Earlier in the pandemic, the city and county operated separate programs to administer funds from the CARES Act and had received feedback that running two different systems created confusion.
“As soon as we knew we had this opportunity, we called the city and said, ‘Hey, do you want to work together?’” said Barton, managing director of strategic initiatives with Harris County.
Within weeks, a joint program was up and running.
Combining their funds and developing a single platform to administer the federal Emergency Rental Assistance (ERA) program allowed the City of Houston and Harris County to get help to families faster and more effectively than other jurisdictions around the state, according to a new report from Texas Housers, an advocacy group that supports low-income residents.
“They were able to meet the moment and protect renters in crisis because they were prepared,” said Erin Hahn, a research analyst at Texas Housers who authored the report, which analyzes the performance of 10 ERA programs out of 37 across the state.
The report notes several factors that led to the city and county’s success:
- Rental and census data were used to target neighborhoods where evictions were high and program applications were low.
- Duplications of effort and benefits were reduced by operating a single program.
- Existing relationships with neighborhood nonprofits helped put the word out through events and other outreach strategies.
- Existing rental assistance infrastructure and pools of applicants were recycled. Renters who had applied for CARES funding but did not receive it before the funds ran out were able to update their applications and given distribution priority.
- Houston-area residents were already familiar with navigating social programs, including Hurricane Harvey relief.
Houston and Harris County received $301.4 million and were able to assist 66,551 households by June 2022. Because they met federal spending deadlines, they received more than $30 million in additional funding.
“This was such an unusual moment and I don't think people have fully internalized just how amazing it was to have $300 million available,” Barton said. “Generally, there are small pockets of rental assistance that are always available through various disaster recovery funds or emergency services grants or philanthropy, but that scale is just unprecedented.”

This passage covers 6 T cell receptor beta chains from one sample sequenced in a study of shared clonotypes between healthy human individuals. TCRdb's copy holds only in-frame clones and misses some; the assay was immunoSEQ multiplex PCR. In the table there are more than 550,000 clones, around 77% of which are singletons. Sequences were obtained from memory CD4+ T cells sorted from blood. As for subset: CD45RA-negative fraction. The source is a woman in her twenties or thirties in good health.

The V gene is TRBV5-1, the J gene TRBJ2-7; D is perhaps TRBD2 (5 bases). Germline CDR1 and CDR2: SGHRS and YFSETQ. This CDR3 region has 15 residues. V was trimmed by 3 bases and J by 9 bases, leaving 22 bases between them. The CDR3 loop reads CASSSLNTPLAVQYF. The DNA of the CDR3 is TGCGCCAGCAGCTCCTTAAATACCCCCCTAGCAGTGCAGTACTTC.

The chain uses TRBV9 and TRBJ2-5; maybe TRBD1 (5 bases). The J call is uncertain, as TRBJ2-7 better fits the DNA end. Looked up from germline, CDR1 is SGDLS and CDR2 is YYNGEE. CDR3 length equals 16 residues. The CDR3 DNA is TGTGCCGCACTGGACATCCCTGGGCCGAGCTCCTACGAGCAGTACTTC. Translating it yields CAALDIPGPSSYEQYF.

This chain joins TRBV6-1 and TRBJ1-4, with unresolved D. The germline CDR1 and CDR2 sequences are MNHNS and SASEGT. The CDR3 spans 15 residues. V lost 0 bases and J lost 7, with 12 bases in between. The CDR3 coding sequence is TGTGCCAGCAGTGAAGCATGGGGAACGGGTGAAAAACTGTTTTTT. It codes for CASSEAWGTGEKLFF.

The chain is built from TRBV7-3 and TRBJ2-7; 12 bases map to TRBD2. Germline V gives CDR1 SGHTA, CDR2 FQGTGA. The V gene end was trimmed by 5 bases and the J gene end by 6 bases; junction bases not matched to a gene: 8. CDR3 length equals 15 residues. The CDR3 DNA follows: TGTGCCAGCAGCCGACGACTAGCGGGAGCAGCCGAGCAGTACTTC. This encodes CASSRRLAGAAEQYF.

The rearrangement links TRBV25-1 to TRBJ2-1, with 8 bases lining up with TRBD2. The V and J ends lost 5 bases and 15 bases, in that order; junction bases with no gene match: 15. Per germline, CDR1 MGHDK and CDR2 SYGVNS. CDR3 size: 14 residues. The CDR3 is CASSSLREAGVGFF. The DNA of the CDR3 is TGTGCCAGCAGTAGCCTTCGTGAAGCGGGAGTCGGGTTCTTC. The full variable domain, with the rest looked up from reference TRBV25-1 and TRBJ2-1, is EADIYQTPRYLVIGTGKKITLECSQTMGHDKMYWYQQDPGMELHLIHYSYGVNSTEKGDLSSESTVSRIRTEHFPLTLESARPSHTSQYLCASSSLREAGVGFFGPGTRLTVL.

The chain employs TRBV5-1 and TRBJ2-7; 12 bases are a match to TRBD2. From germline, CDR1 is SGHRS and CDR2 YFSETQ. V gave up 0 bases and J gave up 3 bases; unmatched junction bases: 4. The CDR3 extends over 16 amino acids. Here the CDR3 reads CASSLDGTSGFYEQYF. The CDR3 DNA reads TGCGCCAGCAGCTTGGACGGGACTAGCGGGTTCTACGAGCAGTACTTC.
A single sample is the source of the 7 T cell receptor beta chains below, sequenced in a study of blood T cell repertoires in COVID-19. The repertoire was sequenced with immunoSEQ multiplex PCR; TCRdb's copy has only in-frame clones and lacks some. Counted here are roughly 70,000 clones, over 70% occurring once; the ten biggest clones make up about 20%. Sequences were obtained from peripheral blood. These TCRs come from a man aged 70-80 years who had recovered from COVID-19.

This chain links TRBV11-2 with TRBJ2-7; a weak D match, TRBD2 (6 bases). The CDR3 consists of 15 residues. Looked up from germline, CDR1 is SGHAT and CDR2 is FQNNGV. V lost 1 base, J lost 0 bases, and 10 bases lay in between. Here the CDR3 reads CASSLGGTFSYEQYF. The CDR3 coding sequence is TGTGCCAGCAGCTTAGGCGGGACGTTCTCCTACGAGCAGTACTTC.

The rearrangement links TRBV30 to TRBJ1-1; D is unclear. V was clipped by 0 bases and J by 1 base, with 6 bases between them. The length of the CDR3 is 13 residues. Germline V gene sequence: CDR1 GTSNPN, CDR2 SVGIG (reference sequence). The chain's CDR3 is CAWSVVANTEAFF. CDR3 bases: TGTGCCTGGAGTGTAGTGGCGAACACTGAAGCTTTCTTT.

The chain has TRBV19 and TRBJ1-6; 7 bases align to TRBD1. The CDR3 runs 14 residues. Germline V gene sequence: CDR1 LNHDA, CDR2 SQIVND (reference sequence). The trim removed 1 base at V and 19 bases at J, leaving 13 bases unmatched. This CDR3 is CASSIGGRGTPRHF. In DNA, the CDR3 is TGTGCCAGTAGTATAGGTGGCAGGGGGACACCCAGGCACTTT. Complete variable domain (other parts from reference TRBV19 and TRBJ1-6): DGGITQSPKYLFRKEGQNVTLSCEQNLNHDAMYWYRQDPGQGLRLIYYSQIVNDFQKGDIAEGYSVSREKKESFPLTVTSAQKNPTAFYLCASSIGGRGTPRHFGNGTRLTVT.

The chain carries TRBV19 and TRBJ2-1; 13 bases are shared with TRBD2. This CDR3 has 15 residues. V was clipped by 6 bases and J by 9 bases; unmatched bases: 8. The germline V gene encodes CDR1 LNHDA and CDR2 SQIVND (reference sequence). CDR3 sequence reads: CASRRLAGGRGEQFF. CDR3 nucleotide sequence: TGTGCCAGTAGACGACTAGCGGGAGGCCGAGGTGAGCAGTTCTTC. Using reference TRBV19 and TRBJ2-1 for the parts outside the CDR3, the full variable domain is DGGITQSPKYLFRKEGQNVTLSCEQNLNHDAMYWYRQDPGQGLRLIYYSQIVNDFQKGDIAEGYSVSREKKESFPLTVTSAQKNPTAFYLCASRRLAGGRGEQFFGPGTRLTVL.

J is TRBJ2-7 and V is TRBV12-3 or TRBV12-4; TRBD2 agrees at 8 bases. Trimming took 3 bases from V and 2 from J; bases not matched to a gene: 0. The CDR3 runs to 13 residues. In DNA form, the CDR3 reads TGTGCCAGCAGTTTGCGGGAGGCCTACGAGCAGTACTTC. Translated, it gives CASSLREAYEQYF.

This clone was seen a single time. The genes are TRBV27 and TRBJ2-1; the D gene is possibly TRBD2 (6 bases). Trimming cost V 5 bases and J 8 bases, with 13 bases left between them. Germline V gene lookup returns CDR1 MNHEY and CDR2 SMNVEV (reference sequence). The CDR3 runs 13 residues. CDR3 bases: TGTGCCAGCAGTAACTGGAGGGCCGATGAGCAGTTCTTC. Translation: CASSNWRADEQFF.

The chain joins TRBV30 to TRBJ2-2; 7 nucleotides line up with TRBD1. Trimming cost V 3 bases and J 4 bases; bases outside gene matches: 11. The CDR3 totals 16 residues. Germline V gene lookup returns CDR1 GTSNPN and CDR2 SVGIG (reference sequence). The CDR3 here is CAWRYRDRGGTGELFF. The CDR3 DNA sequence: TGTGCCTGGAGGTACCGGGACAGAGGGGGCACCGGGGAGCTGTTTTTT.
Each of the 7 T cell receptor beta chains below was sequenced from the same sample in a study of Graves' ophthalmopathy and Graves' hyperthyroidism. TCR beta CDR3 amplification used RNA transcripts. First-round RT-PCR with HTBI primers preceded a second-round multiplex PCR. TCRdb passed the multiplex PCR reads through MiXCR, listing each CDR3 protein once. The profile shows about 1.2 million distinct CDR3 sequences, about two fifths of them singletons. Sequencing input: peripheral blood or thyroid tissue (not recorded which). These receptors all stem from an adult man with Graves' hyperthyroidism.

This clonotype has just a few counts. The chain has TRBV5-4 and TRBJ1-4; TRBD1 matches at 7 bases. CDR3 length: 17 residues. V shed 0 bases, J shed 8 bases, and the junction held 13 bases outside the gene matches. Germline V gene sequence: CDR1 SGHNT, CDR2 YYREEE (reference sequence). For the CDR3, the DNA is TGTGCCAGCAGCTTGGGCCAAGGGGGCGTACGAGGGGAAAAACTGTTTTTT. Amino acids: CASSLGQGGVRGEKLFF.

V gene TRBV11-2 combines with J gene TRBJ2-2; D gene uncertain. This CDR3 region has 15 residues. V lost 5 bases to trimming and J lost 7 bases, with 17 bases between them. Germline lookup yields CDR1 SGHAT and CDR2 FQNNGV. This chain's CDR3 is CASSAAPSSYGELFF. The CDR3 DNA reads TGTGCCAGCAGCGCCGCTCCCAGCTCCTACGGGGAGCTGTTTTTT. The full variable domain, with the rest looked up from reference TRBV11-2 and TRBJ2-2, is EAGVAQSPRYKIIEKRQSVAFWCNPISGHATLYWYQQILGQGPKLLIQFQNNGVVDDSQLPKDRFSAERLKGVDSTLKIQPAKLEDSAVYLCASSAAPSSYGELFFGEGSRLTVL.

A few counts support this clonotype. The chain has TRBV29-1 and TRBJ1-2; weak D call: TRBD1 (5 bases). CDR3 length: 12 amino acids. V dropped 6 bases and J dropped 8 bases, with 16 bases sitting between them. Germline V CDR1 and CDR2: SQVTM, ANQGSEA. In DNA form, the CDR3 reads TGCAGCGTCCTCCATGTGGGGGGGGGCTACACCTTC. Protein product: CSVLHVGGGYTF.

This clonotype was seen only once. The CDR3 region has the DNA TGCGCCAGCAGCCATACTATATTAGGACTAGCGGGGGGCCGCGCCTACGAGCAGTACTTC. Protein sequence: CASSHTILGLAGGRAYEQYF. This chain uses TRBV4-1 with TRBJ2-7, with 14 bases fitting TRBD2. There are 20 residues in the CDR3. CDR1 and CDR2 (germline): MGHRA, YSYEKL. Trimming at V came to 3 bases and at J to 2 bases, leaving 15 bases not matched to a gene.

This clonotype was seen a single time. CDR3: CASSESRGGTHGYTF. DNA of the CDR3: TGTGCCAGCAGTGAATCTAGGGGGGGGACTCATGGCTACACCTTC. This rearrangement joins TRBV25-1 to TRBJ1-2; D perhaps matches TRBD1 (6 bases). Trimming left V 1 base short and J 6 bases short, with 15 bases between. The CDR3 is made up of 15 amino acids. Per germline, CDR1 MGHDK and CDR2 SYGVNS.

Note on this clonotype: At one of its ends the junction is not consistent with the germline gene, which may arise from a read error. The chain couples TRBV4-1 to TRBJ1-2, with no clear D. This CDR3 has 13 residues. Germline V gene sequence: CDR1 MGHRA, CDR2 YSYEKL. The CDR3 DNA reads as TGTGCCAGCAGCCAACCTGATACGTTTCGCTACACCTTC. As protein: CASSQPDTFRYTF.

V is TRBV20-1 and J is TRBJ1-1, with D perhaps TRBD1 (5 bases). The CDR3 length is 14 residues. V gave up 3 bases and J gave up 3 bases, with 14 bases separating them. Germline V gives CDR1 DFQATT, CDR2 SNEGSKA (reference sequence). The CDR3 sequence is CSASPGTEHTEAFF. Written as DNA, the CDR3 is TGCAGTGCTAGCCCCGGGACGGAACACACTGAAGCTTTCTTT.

Even so, the funding wasn’t enough to help all the households who continue to need assistance.
The ERA program, combined with other pandemic-era measures, kept eviction rates moderately stable in many parts of the state, Hahn said. Yet rates are again on the rise, especially as inflation and rising rents further strain people’s finances.
“The pandemic started a huge national conversation about eviction prevention, and it showed that these measures can work when we invest in them.”
“The pandemic started a huge national conversation about eviction prevention, and it showed that these measures can work when we invest in them,” Hahn said. “So we’re encouraging both local governments and the federal government to keep up the momentum and continue to prioritize rental stability.”
In Harris County, the number of weekly evictions fell dramatically as a result of the rental assistance, Barton said. But the lower numbers didn’t last.
“It’s now back up to or greater than pre-pandemic levels — so the need is still there,” she said, citing eviction data for the county. (Almost 147,000 cases have been filed as of Dec. 20.)
The U.S. The Department of the Treasury launched the $25 billion ERA program in early January 2021 to assist households that were unable to pay rent and utilities due to the COVID-19 pandemic.
The funds were reserved for renters with household incomes at or below 80% of the area median — and jurisdictions had to spend a certain percentage of their award every quarter or be at risk of having a portion of their funds recaptured and reallocated.
In Texas, larger cities and counties distributed their funding faster than in other parts of the state. A number of smaller jurisdictions that didn’t have experience administering aid failed to meet federal spending deadlines and lost funding, according to the Texas Housers report. Cameron County, Hays County, Hidalgo County and the city of Laredo lost more than $17 million to recapture by the federal government.
Houston and Harris County had partnered before on a number of projects, but never to this degree, said Melody Barr, deputy assistant director of public services for the city of Houston.
At one point, the joint program was distributing an average of $7 million per week, said Barr, Barton’s counterpart at the city.
“We were very intentional about helping individuals stay housed because we know that our homeless system is already oversubscribed,” she said. “There is a waitlist for every housing model out there.”
Nancy Sarnoff is a contributing writer for the Urban Edge.